Trade group publishes voluntary labeling standards for plant-based meat

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Dive brief:

  • The Plant Based Foods Association (PBFA) has published a set of voluntary labeling standards for plant-based meat substitutes with the aim of promoting consistency across the category.
  • The trade group clarified that manufacturers can describe meat substitutes using terms that refer to the conventional meat they intend to imitate as well as the shape or form they take as a hamburger or nugget, but products must include a prominent reference to a qualifier that describes the product, such as plant-based or vegetarian.
  • The voluntary standards were released in part in an attempt to resolve recent political battles over the labeling of plant-based meats, such as the Real MEAT Act, which was proposed in October.

Dive overview:

By publishing its voluntary standards, the PBFA seeks to fend off traditional meat companies that have recently attempted to defend their market share by attempting to legally claim terms often associated with animal products like “hamburger” and “meat”.

The intermediate approach, which Mississippi adopted a version of in November after a legal battle, allows manufacturers to continue to label their products with familiar terminology that consumers will recognize, but also to qualify those labels with herbal terms. to avoid potential confusion. In the Mississippi case, the state initially proposed rules to block the use of meat terms for plant-based products, but the PBFA and Upton’s Naturals sued. Both groups dropped their federal lawsuit against the Mississippi on Nov. 7, the same day the state’s revised labeling regulations came into effect.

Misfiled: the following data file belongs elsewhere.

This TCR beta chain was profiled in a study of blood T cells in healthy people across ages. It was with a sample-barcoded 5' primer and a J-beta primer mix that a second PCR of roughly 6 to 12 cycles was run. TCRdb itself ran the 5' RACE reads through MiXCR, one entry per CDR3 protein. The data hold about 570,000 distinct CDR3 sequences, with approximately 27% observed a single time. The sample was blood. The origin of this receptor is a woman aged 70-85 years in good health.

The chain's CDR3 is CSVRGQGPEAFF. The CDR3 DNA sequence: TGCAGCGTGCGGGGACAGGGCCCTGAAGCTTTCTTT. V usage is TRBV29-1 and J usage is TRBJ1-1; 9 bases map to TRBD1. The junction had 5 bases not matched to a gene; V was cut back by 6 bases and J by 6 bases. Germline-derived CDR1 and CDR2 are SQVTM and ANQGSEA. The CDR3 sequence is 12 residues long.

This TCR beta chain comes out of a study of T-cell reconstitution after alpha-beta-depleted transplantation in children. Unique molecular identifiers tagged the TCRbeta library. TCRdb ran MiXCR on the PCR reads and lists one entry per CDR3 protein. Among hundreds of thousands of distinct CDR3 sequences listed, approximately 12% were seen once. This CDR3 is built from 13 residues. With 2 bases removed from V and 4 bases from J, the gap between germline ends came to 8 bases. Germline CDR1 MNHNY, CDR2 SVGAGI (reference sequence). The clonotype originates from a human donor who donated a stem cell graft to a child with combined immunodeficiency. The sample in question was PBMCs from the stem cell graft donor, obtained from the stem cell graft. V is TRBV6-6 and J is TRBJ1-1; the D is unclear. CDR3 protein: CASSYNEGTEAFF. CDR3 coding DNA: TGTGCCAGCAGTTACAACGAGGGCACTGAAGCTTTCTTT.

The legislative struggle in Mississippi is just one of many that cross most states. According to the National Conference of State Legislatures, 45 different meat labeling bills were proposed in 26 states in August. Of these bills, 17 were enacted in 14 states.

The issue gained national attention in late October with the introduction of the Real MEAT Act requiring that all products made to simulate beef but not entirely from a cow to be labeled “imitation” was proposed in the House of Representatives. the United States. Since November 14, this bill has sat on the livestock and foreign agriculture subcommittee pending a new decision.

The voluntary standards published by PBFA are a compromise that many manufacturers of plant-based foods are likely to support. Many products already take this approach. Beyond Burger prominently prints “plant-based patties” on the front of its packaging, and Upton’s Naturals uses qualifiers such as “vegan” on its jerky packaging.

Voluntary standards are not always successful, but they can point to a trend that is already emerging. Last year, the PBFA proposed voluntary labeling of plant-based milks in an attempt to create standardization in the industry. Although these standards called for a change in labeling, many large plant-based milks have already adhered to these standards by using terms like plant-based or by placing the nut in front of the word “milk” to form a word. compound.

Settling this debate will require the FDA to formally determine the standards of identity for meat of plant origin. However, it could be risky in the long run. The FDA is currently working to remove some standards of identity that have been in place since the federal Food, Drug and Cosmetic Act was passed in 1938. While the law initially was a boon to manufacturers, companies now say archaic restrictions are stifling innovation.


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